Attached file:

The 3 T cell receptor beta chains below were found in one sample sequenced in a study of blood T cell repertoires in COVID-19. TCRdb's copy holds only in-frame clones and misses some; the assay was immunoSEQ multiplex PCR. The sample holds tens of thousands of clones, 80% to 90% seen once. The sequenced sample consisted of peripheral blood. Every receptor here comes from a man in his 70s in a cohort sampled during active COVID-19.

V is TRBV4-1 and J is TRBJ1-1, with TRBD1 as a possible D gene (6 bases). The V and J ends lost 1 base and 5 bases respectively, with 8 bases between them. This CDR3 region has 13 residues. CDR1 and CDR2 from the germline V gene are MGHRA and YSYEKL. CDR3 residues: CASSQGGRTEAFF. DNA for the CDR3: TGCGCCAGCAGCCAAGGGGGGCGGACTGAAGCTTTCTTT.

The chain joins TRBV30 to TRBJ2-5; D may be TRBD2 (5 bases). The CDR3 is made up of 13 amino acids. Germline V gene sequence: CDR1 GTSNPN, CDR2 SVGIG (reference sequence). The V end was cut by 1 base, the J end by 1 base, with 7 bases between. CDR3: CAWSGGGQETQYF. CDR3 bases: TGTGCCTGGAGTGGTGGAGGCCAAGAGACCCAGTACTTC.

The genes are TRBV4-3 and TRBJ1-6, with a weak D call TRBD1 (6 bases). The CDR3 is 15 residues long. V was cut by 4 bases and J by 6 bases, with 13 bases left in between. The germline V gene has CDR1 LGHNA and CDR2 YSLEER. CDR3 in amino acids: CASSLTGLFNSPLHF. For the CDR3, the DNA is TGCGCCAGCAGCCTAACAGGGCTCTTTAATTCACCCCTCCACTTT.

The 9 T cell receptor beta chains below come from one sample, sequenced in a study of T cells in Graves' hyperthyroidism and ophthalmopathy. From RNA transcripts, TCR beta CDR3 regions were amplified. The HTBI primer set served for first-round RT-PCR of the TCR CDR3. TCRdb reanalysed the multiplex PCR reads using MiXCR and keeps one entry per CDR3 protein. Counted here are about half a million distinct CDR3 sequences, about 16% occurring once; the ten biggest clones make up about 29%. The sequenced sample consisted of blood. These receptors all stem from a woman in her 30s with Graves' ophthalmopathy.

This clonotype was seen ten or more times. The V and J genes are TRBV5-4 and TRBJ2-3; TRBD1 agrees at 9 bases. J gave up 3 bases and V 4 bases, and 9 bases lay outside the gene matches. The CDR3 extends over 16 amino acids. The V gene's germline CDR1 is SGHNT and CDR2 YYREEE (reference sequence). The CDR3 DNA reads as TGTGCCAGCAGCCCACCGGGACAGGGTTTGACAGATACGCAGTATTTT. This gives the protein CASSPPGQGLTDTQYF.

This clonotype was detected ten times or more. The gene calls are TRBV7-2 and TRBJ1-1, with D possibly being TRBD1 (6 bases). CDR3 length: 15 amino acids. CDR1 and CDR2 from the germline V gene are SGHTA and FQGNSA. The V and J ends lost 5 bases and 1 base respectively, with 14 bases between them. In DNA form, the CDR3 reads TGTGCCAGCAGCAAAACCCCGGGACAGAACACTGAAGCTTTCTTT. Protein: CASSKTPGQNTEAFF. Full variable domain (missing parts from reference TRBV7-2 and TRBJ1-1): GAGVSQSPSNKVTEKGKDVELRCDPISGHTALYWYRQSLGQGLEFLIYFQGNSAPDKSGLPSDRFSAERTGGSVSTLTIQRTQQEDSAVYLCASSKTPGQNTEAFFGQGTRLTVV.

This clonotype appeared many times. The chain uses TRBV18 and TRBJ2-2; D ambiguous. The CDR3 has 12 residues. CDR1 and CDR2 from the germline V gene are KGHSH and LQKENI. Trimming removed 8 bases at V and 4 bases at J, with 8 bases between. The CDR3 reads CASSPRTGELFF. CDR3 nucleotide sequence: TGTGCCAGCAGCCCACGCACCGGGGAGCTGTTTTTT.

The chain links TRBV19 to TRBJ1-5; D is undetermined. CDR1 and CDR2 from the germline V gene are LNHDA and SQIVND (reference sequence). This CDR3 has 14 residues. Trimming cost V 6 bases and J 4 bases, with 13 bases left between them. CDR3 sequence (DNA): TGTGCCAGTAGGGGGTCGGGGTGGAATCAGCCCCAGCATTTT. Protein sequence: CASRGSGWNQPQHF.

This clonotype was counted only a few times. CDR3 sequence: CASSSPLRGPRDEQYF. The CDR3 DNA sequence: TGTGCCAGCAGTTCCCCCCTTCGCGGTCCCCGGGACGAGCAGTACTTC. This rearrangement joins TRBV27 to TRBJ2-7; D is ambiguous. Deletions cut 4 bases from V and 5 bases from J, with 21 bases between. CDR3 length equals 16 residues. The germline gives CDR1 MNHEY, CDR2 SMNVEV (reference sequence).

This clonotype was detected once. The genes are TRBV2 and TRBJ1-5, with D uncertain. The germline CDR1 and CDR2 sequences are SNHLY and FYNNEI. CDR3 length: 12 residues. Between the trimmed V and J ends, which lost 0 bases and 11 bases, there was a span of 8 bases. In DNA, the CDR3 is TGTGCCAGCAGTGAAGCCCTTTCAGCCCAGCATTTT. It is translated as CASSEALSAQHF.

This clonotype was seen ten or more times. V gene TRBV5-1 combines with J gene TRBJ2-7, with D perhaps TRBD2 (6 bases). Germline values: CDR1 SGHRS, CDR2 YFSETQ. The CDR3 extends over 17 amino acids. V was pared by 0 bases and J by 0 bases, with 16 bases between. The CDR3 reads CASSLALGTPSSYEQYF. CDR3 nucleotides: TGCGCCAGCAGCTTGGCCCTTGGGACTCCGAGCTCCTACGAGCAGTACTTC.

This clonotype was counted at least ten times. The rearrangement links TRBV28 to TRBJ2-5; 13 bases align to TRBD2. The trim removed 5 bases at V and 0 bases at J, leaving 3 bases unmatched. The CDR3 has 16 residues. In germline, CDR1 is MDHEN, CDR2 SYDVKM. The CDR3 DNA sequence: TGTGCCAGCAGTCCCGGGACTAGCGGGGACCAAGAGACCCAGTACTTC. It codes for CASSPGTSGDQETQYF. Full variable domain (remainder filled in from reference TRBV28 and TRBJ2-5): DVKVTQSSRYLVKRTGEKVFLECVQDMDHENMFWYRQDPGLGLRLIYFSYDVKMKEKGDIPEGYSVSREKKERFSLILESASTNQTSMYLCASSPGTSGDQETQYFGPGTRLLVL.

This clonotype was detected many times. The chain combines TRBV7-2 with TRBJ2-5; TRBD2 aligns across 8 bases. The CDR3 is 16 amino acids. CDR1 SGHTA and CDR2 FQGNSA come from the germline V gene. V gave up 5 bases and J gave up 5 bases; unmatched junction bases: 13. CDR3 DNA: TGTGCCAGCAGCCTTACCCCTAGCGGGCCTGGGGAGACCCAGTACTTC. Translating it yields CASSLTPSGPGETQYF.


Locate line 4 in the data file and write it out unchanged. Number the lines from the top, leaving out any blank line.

The genes are TRBV4-3 and TRBJ1-6, with a weak D call TRBD1 (6 bases). The CDR3 is 15 residues long. V was cut by 4 bases and J by 6 bases, with 13 bases left in between. The germline V gene has CDR1 LGHNA and CDR2 YSLEER. CDR3 in amino acids: CASSLTGLFNSPLHF. For the CDR3, the DNA is TGCGCCAGCAGCCTAACAGGGCTCTTTAATTCACCCCTCCACTTT.